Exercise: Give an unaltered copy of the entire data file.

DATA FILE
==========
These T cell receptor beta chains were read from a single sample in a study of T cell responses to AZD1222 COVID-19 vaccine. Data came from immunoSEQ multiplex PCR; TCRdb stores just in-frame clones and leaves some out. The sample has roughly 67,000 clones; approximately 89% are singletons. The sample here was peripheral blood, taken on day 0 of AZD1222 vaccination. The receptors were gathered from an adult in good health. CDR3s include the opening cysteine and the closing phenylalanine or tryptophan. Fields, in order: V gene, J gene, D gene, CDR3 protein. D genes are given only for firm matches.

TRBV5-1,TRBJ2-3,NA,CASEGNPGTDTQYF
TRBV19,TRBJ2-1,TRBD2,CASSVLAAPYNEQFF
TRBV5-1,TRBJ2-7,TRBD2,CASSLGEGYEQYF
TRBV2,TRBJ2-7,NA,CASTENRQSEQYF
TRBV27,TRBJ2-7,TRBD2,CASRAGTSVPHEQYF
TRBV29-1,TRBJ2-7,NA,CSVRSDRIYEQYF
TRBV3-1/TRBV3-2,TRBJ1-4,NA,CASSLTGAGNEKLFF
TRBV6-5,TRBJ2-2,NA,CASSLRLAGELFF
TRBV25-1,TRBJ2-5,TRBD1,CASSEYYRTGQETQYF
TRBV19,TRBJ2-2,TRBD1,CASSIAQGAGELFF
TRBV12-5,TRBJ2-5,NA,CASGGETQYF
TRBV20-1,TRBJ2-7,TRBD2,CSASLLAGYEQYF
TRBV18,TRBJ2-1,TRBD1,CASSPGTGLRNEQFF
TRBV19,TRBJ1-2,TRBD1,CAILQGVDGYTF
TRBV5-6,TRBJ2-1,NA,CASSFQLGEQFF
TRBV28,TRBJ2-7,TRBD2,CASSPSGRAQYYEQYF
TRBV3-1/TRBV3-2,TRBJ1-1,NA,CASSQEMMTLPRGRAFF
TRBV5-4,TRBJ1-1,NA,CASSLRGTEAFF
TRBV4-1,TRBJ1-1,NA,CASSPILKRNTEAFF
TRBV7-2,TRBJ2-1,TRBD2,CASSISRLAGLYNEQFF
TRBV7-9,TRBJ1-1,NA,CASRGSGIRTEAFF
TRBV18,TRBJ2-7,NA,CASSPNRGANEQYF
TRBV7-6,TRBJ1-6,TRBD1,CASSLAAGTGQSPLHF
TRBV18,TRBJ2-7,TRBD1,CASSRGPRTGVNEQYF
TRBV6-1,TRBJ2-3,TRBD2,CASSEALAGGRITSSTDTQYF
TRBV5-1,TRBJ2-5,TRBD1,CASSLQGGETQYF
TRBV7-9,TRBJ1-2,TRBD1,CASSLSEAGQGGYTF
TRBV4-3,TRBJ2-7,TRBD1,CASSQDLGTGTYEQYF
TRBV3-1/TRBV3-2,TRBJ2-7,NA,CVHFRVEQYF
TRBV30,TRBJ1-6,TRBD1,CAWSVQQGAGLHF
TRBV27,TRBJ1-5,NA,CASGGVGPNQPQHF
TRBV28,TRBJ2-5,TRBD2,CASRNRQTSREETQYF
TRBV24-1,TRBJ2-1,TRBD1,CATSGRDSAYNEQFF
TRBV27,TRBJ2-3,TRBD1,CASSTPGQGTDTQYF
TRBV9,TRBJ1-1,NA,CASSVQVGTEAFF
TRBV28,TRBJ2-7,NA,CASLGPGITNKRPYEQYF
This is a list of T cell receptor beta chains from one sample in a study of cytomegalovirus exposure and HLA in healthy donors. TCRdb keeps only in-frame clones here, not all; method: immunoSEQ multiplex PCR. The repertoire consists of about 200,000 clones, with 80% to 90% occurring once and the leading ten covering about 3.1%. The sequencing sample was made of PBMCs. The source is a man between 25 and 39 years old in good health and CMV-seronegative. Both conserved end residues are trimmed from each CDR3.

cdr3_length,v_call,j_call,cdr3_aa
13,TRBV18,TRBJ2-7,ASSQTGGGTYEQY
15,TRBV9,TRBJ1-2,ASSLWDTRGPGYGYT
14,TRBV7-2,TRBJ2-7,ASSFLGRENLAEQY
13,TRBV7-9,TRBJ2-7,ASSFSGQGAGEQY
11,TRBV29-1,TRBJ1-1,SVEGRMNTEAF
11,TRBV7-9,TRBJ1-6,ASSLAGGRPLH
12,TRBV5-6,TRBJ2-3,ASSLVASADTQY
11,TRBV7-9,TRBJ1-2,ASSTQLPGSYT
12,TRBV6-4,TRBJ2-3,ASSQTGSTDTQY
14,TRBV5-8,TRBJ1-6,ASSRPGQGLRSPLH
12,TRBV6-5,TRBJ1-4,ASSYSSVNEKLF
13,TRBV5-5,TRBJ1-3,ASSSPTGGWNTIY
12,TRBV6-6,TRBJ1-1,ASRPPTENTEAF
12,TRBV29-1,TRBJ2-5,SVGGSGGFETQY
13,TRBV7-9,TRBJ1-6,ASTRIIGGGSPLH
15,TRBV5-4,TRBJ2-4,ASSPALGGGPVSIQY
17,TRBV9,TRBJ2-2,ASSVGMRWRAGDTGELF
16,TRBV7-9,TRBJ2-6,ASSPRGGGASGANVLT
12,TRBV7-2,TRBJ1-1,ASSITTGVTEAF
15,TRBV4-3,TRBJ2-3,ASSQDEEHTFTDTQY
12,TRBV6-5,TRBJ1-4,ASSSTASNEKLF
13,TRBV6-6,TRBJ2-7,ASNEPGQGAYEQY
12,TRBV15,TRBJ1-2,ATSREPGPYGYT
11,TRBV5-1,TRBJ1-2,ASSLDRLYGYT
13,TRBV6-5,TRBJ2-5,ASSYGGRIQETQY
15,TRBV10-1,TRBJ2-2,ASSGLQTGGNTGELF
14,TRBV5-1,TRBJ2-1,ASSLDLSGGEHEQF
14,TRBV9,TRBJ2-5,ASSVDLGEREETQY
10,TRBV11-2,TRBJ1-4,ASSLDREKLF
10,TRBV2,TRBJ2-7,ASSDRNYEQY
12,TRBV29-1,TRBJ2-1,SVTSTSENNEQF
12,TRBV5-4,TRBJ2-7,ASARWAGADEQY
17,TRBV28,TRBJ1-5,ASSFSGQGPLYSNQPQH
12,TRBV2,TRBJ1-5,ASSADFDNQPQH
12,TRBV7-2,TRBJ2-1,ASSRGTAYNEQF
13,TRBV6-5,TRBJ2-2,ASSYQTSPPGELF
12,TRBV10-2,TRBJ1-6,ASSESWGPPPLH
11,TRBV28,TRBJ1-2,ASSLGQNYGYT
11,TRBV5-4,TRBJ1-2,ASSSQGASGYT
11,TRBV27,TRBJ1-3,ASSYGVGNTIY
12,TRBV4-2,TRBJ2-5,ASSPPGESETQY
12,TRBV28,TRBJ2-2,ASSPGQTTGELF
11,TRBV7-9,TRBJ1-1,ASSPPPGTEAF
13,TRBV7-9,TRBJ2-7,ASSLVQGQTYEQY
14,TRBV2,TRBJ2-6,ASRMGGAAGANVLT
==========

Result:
These T cell receptor beta chains were read from a single sample in a study of T cell responses to AZD1222 COVID-19 vaccine. Data came from immunoSEQ multiplex PCR; TCRdb stores just in-frame clones and leaves some out. The sample has roughly 67,000 clones; approximately 89% are singletons. The sample here was peripheral blood, taken on day 0 of AZD1222 vaccination. The receptors were gathered from an adult in good health. CDR3s include the opening cysteine and the closing phenylalanine or tryptophan. Fields, in order: V gene, J gene, D gene, CDR3 protein. D genes are given only for firm matches.

TRBV5-1,TRBJ2-3,NA,CASEGNPGTDTQYF
TRBV19,TRBJ2-1,TRBD2,CASSVLAAPYNEQFF
TRBV5-1,TRBJ2-7,TRBD2,CASSLGEGYEQYF
TRBV2,TRBJ2-7,NA,CASTENRQSEQYF
TRBV27,TRBJ2-7,TRBD2,CASRAGTSVPHEQYF
TRBV29-1,TRBJ2-7,NA,CSVRSDRIYEQYF
TRBV3-1/TRBV3-2,TRBJ1-4,NA,CASSLTGAGNEKLFF
TRBV6-5,TRBJ2-2,NA,CASSLRLAGELFF
TRBV25-1,TRBJ2-5,TRBD1,CASSEYYRTGQETQYF
TRBV19,TRBJ2-2,TRBD1,CASSIAQGAGELFF
TRBV12-5,TRBJ2-5,NA,CASGGETQYF
TRBV20-1,TRBJ2-7,TRBD2,CSASLLAGYEQYF
TRBV18,TRBJ2-1,TRBD1,CASSPGTGLRNEQFF
TRBV19,TRBJ1-2,TRBD1,CAILQGVDGYTF
TRBV5-6,TRBJ2-1,NA,CASSFQLGEQFF
TRBV28,TRBJ2-7,TRBD2,CASSPSGRAQYYEQYF
TRBV3-1/TRBV3-2,TRBJ1-1,NA,CASSQEMMTLPRGRAFF
TRBV5-4,TRBJ1-1,NA,CASSLRGTEAFF
TRBV4-1,TRBJ1-1,NA,CASSPILKRNTEAFF
TRBV7-2,TRBJ2-1,TRBD2,CASSISRLAGLYNEQFF
TRBV7-9,TRBJ1-1,NA,CASRGSGIRTEAFF
TRBV18,TRBJ2-7,NA,CASSPNRGANEQYF
TRBV7-6,TRBJ1-6,TRBD1,CASSLAAGTGQSPLHF
TRBV18,TRBJ2-7,TRBD1,CASSRGPRTGVNEQYF
TRBV6-1,TRBJ2-3,TRBD2,CASSEALAGGRITSSTDTQYF
TRBV5-1,TRBJ2-5,TRBD1,CASSLQGGETQYF
TRBV7-9,TRBJ1-2,TRBD1,CASSLSEAGQGGYTF
TRBV4-3,TRBJ2-7,TRBD1,CASSQDLGTGTYEQYF
TRBV3-1/TRBV3-2,TRBJ2-7,NA,CVHFRVEQYF
TRBV30,TRBJ1-6,TRBD1,CAWSVQQGAGLHF
TRBV27,TRBJ1-5,NA,CASGGVGPNQPQHF
TRBV28,TRBJ2-5,TRBD2,CASRNRQTSREETQYF
TRBV24-1,TRBJ2-1,TRBD1,CATSGRDSAYNEQFF
TRBV27,TRBJ2-3,TRBD1,CASSTPGQGTDTQYF
TRBV9,TRBJ1-1,NA,CASSVQVGTEAFF
TRBV28,TRBJ2-7,NA,CASLGPGITNKRPYEQYF
This is a list of T cell receptor beta chains from one sample in a study of cytomegalovirus exposure and HLA in healthy donors. TCRdb keeps only in-frame clones here, not all; method: immunoSEQ multiplex PCR. The repertoire consists of about 200,000 clones, with 80% to 90% occurring once and the leading ten covering about 3.1%. The sequencing sample was made of PBMCs. The source is a man between 25 and 39 years old in good health and CMV-seronegative. Both conserved end residues are trimmed from each CDR3.

cdr3_length,v_call,j_call,cdr3_aa
13,TRBV18,TRBJ2-7,ASSQTGGGTYEQY
15,TRBV9,TRBJ1-2,ASSLWDTRGPGYGYT
14,TRBV7-2,TRBJ2-7,ASSFLGRENLAEQY
13,TRBV7-9,TRBJ2-7,ASSFSGQGAGEQY
11,TRBV29-1,TRBJ1-1,SVEGRMNTEAF
11,TRBV7-9,TRBJ1-6,ASSLAGGRPLH
12,TRBV5-6,TRBJ2-3,ASSLVASADTQY
11,TRBV7-9,TRBJ1-2,ASSTQLPGSYT
12,TRBV6-4,TRBJ2-3,ASSQTGSTDTQY
14,TRBV5-8,TRBJ1-6,ASSRPGQGLRSPLH
12,TRBV6-5,TRBJ1-4,ASSYSSVNEKLF
13,TRBV5-5,TRBJ1-3,ASSSPTGGWNTIY
12,TRBV6-6,TRBJ1-1,ASRPPTENTEAF
12,TRBV29-1,TRBJ2-5,SVGGSGGFETQY
13,TRBV7-9,TRBJ1-6,ASTRIIGGGSPLH
15,TRBV5-4,TRBJ2-4,ASSPALGGGPVSIQY
17,TRBV9,TRBJ2-2,ASSVGMRWRAGDTGELF
16,TRBV7-9,TRBJ2-6,ASSPRGGGASGANVLT
12,TRBV7-2,TRBJ1-1,ASSITTGVTEAF
15,TRBV4-3,TRBJ2-3,ASSQDEEHTFTDTQY
12,TRBV6-5,TRBJ1-4,ASSSTASNEKLF
13,TRBV6-6,TRBJ2-7,ASNEPGQGAYEQY
12,TRBV15,TRBJ1-2,ATSREPGPYGYT
11,TRBV5-1,TRBJ1-2,ASSLDRLYGYT
13,TRBV6-5,TRBJ2-5,ASSYGGRIQETQY
15,TRBV10-1,TRBJ2-2,ASSGLQTGGNTGELF
14,TRBV5-1,TRBJ2-1,ASSLDLSGGEHEQF
14,TRBV9,TRBJ2-5,ASSVDLGEREETQY
10,TRBV11-2,TRBJ1-4,ASSLDREKLF
10,TRBV2,TRBJ2-7,ASSDRNYEQY
12,TRBV29-1,TRBJ2-1,SVTSTSENNEQF
12,TRBV5-4,TRBJ2-7,ASARWAGADEQY
17,TRBV28,TRBJ1-5,ASSFSGQGPLYSNQPQH
12,TRBV2,TRBJ1-5,ASSADFDNQPQH
12,TRBV7-2,TRBJ2-1,ASSRGTAYNEQF
13,TRBV6-5,TRBJ2-2,ASSYQTSPPGELF
12,TRBV10-2,TRBJ1-6,ASSESWGPPPLH
11,TRBV28,TRBJ1-2,ASSLGQNYGYT
11,TRBV5-4,TRBJ1-2,ASSSQGASGYT
11,TRBV27,TRBJ1-3,ASSYGVGNTIY
12,TRBV4-2,TRBJ2-5,ASSPPGESETQY
12,TRBV28,TRBJ2-2,ASSPGQTTGELF
11,TRBV7-9,TRBJ1-1,ASSPPPGTEAF
13,TRBV7-9,TRBJ2-7,ASSLVQGQTYEQY
14,TRBV2,TRBJ2-6,ASRMGGAAGANVLT